“Many deceivers have gone out into the world, those who do not confess the coming of Jesus Christ in the flesh. Such a one is the deceiver and the antichrist” (v. 7). 2 John 7
Montanism was not the only movement that believed there was a unique, mystical knowledge of the truth available only to a special few. We have already seen in our study of Galatians that Roman citizens of the first and second centuries were predisposed to look for a doctrine of salvation that was available to an elite group….
Many different groups taught such a doctrine, but the most influential of all of them embraced what is known as Gnosticism.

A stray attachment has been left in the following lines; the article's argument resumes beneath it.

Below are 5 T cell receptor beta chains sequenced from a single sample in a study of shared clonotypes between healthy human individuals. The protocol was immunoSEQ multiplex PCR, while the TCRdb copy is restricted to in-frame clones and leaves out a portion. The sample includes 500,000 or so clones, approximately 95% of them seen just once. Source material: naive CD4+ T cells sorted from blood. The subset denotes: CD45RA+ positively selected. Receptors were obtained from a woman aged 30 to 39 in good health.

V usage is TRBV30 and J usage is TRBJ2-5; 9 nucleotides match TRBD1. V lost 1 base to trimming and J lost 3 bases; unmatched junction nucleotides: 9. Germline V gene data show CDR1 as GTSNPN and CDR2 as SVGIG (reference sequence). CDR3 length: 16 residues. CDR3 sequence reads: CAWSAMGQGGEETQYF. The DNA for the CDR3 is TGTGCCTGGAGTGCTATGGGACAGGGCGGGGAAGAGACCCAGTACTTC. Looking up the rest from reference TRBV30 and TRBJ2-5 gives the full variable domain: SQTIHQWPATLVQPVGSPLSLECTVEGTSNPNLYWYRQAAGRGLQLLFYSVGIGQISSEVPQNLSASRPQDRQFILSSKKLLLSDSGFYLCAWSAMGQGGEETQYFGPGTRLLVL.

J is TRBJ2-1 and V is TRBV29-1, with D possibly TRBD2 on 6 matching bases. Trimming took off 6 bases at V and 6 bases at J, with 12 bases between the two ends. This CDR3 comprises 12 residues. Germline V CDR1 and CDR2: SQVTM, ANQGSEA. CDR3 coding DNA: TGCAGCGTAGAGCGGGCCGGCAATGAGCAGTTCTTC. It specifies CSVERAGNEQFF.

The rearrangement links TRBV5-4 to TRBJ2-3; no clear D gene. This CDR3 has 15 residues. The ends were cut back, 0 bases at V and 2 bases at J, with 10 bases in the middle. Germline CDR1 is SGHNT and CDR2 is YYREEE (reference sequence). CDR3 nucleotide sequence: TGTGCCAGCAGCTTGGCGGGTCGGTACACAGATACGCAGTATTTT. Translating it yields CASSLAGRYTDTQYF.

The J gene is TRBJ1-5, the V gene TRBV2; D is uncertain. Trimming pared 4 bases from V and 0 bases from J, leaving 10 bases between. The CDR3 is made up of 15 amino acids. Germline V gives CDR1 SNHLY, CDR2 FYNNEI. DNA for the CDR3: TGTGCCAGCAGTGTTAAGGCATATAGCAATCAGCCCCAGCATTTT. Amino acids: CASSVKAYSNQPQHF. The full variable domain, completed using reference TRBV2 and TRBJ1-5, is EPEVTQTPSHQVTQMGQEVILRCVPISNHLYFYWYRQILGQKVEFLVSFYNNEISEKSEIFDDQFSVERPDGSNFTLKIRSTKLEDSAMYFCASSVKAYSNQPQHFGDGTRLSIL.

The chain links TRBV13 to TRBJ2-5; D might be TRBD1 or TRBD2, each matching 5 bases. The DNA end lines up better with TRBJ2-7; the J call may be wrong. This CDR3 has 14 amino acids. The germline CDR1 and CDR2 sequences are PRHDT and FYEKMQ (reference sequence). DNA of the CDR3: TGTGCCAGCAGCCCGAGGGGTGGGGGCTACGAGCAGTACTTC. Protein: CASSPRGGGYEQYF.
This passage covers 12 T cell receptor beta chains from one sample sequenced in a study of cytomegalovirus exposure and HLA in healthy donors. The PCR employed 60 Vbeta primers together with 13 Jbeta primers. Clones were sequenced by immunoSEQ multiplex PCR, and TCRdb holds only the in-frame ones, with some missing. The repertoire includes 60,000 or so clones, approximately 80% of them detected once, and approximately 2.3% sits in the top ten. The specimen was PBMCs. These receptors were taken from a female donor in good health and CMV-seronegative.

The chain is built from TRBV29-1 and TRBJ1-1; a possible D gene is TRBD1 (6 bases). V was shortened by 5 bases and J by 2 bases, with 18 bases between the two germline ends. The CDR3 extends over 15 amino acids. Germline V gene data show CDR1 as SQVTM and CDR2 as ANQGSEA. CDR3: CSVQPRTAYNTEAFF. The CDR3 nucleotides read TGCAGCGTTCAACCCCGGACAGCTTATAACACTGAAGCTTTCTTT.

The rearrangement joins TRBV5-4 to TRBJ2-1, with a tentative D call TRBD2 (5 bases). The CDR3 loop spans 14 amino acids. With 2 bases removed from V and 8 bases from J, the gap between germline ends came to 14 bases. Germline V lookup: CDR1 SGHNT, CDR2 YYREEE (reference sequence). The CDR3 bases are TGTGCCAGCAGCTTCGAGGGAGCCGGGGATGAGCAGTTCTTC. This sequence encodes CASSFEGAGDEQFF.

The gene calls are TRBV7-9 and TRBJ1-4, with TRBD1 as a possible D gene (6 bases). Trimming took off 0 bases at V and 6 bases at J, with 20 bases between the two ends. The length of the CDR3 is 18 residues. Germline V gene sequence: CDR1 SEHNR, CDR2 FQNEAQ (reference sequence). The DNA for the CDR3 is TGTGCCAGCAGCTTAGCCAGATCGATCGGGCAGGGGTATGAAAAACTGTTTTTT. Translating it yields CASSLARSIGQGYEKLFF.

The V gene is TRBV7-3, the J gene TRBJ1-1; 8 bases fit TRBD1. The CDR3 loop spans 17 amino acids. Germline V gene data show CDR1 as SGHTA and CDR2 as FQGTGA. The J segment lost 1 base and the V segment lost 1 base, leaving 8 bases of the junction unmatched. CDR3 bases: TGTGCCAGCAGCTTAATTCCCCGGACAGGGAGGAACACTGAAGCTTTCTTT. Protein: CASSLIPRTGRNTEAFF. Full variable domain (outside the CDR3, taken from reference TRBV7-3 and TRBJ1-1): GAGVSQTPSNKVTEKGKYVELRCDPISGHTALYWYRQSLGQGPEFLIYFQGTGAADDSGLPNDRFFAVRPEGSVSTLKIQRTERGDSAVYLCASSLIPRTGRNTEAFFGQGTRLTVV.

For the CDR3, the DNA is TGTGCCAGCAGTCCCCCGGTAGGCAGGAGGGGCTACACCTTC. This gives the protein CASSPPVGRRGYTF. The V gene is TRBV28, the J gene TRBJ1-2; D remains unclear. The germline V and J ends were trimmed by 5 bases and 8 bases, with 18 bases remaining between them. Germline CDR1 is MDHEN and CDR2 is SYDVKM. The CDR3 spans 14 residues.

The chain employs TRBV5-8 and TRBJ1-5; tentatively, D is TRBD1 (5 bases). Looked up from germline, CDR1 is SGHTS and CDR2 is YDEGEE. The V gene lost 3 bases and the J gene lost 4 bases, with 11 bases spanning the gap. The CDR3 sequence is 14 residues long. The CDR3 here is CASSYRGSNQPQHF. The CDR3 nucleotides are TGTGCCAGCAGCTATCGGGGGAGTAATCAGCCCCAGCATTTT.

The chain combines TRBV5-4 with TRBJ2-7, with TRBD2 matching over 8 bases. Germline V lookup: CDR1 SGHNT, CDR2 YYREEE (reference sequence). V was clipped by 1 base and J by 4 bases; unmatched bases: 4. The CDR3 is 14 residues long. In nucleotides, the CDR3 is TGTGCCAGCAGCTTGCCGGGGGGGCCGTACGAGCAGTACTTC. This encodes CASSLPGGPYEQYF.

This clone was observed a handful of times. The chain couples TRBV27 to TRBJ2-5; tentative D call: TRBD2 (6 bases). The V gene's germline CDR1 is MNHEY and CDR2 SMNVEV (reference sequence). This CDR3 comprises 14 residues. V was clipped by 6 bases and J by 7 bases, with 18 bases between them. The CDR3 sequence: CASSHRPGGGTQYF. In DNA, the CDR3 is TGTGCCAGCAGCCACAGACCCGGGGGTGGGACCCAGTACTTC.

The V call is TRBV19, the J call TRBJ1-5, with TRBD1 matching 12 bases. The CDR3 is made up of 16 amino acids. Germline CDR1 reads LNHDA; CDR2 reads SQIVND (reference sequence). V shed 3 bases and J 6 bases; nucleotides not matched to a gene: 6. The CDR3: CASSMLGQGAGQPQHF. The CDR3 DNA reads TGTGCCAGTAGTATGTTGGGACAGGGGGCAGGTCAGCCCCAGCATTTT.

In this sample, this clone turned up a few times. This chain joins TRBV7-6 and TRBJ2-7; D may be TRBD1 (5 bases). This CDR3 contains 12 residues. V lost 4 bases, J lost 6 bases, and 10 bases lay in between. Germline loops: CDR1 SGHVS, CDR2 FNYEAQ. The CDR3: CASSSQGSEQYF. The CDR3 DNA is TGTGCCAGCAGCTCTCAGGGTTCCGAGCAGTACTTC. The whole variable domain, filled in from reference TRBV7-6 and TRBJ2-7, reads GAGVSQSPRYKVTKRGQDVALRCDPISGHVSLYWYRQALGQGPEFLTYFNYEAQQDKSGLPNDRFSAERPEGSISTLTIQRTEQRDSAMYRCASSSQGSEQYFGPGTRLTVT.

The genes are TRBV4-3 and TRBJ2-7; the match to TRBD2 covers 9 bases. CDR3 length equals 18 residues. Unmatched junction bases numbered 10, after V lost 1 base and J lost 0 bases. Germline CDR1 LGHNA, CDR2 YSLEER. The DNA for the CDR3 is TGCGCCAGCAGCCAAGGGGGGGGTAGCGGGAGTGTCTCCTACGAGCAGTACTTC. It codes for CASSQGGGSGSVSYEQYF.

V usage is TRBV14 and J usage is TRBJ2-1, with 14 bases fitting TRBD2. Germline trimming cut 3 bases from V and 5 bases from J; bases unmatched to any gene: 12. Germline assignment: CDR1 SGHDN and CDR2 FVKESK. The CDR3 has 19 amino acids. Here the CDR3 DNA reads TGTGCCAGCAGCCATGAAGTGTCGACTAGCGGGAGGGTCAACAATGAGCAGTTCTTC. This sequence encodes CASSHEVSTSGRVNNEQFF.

It is difficult to classify Gnostic beliefs because they were highly malleable and absorbed trappings of many different religions. The Gnosticism that plagued the early church was an amalgamation of Persian, Egyptian, Jewish, and Christian ideas, along with a healthy dose of Greek philosophy. Many early Christian apologists identified Simon Magus (Acts 8:9–24) as the first Gnostic.